• Administrative time in informing everyone of the change of status.
  • The tax position arising on the incorporation of an existing business needs careful analysis. It may be possible to defer capitals gains tax on the transfer of goodwill etc, but the timing and effect of cessation on income tax must be closely planned.
  • Annual Accounts must comply with the requirements of the Companies Act 2006. In most cases, a statutory audit is not required for companies with an annual turnover of not more than £6.5 million and a balance sheet total of not more than £3.26 million. The statutory audit involves work over and above that which is normally carried out for a sole trader or partnership.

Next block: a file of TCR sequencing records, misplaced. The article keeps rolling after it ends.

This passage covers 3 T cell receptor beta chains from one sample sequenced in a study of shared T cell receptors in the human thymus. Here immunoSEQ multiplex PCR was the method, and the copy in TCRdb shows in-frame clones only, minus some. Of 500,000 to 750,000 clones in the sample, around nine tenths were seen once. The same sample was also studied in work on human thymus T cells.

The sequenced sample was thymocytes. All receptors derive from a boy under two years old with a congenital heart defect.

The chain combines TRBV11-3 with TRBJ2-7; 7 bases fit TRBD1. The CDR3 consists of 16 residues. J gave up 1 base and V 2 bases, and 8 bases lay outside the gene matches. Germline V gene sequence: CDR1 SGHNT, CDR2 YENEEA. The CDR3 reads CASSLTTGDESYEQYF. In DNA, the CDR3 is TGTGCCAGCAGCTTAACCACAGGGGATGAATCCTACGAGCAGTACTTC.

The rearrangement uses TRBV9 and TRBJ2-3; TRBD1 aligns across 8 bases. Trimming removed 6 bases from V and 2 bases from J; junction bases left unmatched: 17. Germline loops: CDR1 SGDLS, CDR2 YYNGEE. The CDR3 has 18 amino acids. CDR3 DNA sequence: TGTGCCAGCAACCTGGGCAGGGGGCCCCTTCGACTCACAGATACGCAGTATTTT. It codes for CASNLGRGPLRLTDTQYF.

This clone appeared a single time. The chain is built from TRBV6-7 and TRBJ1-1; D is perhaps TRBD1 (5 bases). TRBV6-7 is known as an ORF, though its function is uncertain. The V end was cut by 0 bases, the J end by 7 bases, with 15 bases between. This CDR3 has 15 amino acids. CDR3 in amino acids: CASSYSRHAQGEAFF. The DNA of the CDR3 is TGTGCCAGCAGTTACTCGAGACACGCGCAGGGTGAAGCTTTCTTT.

• A company’s accounts must be filed on public view with the Registrar of Companies. An Annual Return must also be submitted to the Registrar of Companies together with a filing fee of £13 (if filed online).
  • The company will be taxed on its profits of each accounting period, as opposed to the income tax ‘current year’ basis for sole traders and partnerships. A company must file a company tax return.
  • Funds withdrawn from a company normally give rise to tax liabilities, whereas owners of unincorporated businesses can generally introduce and withdraw cash without tax implications.
  • Remuneration for directors is subject to both employee’s and employer’s National Insurance liabilities.  Both the company and its directors are liable to NIC on many benefits in kind, and a P11D form may need be prepared for each director, whatever the level of earnings. This can lead to extra work in filing a tax claim for reimbursed expenses etc for which individual tax relief is available.